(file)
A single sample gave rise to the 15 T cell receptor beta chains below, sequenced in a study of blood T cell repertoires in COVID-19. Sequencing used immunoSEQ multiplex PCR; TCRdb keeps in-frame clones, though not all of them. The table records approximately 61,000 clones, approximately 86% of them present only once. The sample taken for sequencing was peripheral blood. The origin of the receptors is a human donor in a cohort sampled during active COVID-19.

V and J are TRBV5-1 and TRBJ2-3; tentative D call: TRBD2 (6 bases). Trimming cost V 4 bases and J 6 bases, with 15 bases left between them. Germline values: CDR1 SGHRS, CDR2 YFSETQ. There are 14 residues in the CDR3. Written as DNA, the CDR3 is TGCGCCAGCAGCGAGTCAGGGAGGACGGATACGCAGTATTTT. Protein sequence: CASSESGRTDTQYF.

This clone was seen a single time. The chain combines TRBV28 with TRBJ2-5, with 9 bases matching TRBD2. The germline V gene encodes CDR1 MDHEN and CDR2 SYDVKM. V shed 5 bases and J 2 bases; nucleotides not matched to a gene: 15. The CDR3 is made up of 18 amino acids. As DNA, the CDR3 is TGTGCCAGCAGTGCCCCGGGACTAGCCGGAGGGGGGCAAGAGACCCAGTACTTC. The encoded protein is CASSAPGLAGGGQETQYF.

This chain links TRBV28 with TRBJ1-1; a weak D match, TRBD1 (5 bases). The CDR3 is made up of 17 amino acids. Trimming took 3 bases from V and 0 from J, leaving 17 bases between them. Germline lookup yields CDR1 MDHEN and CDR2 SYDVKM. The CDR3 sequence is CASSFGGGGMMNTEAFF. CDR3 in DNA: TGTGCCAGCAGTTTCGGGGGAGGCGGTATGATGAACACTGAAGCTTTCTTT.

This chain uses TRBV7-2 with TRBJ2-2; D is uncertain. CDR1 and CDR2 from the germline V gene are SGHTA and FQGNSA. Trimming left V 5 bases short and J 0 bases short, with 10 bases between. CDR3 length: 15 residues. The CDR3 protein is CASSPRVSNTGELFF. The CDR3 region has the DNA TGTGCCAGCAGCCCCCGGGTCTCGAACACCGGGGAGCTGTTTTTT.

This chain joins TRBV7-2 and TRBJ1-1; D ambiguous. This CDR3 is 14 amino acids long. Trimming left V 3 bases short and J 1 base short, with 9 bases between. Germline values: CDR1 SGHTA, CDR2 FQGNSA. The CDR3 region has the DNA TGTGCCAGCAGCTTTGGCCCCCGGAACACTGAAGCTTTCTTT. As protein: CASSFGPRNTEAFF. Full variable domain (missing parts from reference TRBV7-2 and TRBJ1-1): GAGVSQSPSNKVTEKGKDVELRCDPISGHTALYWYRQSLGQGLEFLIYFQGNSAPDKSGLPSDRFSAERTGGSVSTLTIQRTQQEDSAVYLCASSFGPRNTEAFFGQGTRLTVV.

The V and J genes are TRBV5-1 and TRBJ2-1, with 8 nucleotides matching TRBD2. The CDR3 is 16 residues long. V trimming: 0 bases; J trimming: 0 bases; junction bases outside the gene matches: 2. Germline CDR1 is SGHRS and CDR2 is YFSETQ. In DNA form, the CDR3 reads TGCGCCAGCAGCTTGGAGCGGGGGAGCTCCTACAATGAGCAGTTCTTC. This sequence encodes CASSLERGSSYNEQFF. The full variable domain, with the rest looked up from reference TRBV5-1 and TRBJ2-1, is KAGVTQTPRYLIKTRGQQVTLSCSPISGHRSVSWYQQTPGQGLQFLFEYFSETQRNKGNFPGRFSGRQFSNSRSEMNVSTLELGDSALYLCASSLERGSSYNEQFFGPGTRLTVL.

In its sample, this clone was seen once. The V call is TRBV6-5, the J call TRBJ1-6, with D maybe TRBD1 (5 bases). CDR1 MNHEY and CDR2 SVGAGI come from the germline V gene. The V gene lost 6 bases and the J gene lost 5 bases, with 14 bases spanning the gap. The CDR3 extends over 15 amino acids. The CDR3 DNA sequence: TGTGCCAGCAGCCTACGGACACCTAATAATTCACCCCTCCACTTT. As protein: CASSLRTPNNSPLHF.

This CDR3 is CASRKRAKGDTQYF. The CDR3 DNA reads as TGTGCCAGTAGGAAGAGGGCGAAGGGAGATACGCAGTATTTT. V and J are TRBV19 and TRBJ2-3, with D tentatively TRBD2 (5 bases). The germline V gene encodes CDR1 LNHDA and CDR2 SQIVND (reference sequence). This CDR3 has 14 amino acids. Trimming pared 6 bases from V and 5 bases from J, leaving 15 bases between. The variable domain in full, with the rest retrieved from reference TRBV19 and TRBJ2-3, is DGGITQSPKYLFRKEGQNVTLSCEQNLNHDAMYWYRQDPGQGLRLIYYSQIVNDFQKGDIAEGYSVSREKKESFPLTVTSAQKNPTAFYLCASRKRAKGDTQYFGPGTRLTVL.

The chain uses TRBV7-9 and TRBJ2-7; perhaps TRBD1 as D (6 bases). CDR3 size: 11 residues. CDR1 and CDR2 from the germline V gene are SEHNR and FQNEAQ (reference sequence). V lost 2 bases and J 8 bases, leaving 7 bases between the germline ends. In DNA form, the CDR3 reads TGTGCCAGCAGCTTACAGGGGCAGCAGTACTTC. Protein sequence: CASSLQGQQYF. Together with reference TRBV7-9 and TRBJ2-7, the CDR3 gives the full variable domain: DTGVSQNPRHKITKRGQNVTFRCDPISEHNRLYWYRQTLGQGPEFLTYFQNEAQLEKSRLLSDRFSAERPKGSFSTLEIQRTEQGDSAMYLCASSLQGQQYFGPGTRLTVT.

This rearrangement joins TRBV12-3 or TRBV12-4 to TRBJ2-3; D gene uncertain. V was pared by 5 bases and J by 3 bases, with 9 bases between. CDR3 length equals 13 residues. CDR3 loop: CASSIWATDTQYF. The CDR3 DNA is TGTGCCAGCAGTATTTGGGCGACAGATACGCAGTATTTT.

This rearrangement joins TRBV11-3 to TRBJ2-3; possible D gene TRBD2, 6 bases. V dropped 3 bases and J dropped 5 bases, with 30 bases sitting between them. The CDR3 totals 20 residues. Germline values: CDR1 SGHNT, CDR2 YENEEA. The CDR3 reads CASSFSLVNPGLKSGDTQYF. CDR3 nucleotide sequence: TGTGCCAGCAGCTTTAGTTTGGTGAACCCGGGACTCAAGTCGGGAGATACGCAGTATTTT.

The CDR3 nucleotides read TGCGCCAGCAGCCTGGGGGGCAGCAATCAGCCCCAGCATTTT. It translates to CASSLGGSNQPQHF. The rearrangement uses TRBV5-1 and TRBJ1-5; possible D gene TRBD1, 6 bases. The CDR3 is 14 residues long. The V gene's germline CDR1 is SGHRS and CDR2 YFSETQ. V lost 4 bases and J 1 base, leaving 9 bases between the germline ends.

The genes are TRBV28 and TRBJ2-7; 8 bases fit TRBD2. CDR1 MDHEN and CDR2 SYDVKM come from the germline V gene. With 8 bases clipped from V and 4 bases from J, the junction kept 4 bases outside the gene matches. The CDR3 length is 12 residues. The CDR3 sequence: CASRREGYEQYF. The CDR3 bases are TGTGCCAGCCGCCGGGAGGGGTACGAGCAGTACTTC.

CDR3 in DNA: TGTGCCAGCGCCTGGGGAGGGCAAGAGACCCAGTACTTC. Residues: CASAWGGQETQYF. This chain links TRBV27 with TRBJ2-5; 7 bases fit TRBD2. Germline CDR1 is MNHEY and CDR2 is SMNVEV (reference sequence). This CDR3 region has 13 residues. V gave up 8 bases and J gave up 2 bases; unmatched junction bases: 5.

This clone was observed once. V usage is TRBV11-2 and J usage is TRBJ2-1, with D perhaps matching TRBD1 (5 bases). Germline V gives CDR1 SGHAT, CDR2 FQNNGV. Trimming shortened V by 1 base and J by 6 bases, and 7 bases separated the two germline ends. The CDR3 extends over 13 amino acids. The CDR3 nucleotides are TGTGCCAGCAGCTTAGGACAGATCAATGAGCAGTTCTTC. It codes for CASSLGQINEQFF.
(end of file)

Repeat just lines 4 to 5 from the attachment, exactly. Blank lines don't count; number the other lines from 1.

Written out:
This chain links TRBV28 with TRBJ1-1; a weak D match, TRBD1 (5 bases). The CDR3 is made up of 17 amino acids. Trimming took 3 bases from V and 0 from J, leaving 17 bases between them. Germline lookup yields CDR1 MDHEN and CDR2 SYDVKM. The CDR3 sequence is CASSFGGGGMMNTEAFF. CDR3 in DNA: TGTGCCAGCAGTTTCGGGGGAGGCGGTATGATGAACACTGAAGCTTTCTTT.

This chain uses TRBV7-2 with TRBJ2-2; D is uncertain. CDR1 and CDR2 from the germline V gene are SGHTA and FQGNSA. Trimming left V 5 bases short and J 0 bases short, with 10 bases between. CDR3 length: 15 residues. The CDR3 protein is CASSPRVSNTGELFF. The CDR3 region has the DNA TGTGCCAGCAGCCCCCGGGTCTCGAACACCGGGGAGCTGTTTTTT.